Album Review: Rostam – Changephobia

7/10

Rostam Changeophobia artwork

Careers don’t come much more impressive, or arguably have less of a need for recapping, than Rostam’s.

A founding member of Vampire Weekend, since producing their first three albums he’s gone on to link up with the likes of HAIM, Frank Ocean and Charli XCX, has done soundtrack work for both TV and film, even trying a little theatre whilst remaining very much collaboration friendly. Days off, it seems, have been somebody else’s problem.

With a schedule like that it’s probably not surprising that solo work has been at a premium, only 2017’s eclectic Half Light and one-off single In The River making it off the drawing board until now.

Despite a life led mainly in the pop world however, the Colombia University alumni is the muso’s muso, a trait underlined by his longstanding obsession with more classicist forms and instruments. On Changeophobia for instance, he majors around the Baritone sax; ‘Inspired by jazz on a deeper level than ever before and wanting to bring those things into my musical world’, he says.

The album’s title is a direct reference to the fear of stasis, of overcoming the inner conversations which bring only entropy. The song itself frames lyrics as ambitious as the dreamy melds which it winds through, not exactly the MTV real estate you might expect: ‘But looking back I didn’t want to stumble on a question/That might upset the structure of the world in which we lived/and I might delay the outcome when/ I thought something should happen’.

With what is clearly a wellspring of ideas, textures and sounds stored up in his mind over time working with others, a producer’s instinct means that shrewdly much of the rest is kept simple. Proof of this is in the choppy rock of opener These Kids We Knew, a global warming revenge fantasy written whilst in recovery after suffering Covid, while 4Runner captures a west coast road trip and the bones of a queer love story played out in sunshine chords and pumped-up beats.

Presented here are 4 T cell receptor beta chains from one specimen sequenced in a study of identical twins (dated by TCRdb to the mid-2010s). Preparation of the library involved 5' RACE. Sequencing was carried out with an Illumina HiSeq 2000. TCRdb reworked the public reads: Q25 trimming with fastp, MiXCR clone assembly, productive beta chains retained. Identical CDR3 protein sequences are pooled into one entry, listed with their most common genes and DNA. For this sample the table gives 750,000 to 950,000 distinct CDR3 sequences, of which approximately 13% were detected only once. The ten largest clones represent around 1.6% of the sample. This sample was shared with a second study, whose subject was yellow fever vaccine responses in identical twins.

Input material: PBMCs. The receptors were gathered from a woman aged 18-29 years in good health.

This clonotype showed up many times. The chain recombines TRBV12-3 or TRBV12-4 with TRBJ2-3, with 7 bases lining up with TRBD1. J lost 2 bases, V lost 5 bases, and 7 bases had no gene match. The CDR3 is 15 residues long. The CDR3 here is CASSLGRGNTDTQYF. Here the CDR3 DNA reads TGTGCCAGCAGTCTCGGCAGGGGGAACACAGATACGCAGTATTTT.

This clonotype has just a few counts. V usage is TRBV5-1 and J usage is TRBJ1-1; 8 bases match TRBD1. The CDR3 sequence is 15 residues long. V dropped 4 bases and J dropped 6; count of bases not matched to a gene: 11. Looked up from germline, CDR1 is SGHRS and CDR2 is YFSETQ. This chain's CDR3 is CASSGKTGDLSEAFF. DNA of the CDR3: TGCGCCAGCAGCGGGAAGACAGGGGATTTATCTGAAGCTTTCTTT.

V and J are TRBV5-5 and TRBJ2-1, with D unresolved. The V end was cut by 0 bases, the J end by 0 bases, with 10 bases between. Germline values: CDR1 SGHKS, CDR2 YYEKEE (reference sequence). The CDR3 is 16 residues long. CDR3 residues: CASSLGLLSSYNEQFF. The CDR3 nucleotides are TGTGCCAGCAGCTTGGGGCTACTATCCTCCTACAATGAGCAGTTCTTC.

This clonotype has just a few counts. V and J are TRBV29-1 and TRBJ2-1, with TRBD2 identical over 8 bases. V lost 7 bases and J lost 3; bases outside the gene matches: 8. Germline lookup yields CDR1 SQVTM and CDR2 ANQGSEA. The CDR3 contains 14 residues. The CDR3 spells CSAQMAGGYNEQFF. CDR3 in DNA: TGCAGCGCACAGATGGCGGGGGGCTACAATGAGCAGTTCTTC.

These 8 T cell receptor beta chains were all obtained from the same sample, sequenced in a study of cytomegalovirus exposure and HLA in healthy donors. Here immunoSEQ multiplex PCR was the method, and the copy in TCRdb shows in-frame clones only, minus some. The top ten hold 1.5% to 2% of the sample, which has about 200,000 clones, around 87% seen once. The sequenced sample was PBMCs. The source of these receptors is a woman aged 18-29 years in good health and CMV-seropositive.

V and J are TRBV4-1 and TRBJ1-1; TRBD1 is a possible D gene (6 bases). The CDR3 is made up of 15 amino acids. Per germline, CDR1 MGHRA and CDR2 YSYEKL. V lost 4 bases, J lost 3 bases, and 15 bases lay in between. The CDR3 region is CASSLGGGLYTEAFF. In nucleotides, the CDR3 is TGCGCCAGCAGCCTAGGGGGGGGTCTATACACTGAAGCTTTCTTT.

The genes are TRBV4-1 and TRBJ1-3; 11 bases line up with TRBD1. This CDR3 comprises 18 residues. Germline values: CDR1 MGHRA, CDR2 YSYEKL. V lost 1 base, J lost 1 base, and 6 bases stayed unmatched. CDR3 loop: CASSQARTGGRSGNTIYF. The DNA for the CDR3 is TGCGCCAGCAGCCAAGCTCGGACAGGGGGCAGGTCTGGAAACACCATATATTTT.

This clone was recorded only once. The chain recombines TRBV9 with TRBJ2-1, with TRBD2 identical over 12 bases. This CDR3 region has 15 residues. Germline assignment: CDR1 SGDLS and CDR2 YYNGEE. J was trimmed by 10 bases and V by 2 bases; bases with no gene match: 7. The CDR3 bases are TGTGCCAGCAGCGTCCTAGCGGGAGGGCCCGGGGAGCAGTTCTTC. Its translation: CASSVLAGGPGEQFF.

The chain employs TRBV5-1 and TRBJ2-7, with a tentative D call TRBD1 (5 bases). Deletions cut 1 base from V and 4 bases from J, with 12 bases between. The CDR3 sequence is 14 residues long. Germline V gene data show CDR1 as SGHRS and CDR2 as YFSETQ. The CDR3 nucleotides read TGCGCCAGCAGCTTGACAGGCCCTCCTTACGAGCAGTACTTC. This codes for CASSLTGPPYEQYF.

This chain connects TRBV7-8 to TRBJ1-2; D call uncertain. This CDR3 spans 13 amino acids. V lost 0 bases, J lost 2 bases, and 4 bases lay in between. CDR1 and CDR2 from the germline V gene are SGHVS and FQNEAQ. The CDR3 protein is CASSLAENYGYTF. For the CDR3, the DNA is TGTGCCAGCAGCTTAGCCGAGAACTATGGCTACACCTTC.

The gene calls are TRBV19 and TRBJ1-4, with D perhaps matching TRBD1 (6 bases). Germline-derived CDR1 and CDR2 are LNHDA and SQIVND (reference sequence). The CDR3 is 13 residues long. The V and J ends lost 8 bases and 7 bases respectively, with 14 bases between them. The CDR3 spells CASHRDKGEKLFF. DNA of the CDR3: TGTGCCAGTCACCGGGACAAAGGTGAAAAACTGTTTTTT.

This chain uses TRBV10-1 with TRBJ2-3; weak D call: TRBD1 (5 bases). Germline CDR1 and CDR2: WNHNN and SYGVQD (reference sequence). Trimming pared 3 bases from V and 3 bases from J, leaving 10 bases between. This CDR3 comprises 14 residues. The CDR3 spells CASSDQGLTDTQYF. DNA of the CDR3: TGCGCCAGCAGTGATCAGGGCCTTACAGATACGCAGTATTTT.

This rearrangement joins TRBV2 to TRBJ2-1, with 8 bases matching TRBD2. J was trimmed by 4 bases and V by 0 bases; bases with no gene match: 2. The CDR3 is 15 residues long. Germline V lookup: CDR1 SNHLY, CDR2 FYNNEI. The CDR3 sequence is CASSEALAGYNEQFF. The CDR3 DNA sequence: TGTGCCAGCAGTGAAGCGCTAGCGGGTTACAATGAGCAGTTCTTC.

Revitalised globally as a movement in recent years, the conscious space found for jazz here never feels modish; on Unfold You new and old are thrown in together in a love song that ends up being Changeophobia’s most tender and absorbing moment, while closer Starlight’s finger pops and drowsy lines are soothingly underplayed.

There’s also a slightly mischievous diversion or two: Next Thing, for example, was a late addition to the tracklist which has been allowed to bloom without much production wangling, giving it the odd characterful bump, while Kinney begins at a frantic tempo with the patter of Aphex Twin-like programming and a hooting sax, the words tumbling out across what eventually becomes a sweet oddity.

Finally, if that hinted at looking across to his former band, those seeking to draw dots will be pleased to hear From The Back of Cab’s familiar clean piano lines, although the Afropop stylings have been pared back and a wall of programming often threatens to stage a takeover.

That era, it seems, belongs rightly in the past. Changeophobia instead is far more than isolated fragments left on sticky notes in Rostam Batmanglij’s always-on mind, more a pooling of ideas around a theme any workaholic would choose as their nemesis.

Meanwhile, there’s another missed call…

Andy Peterson
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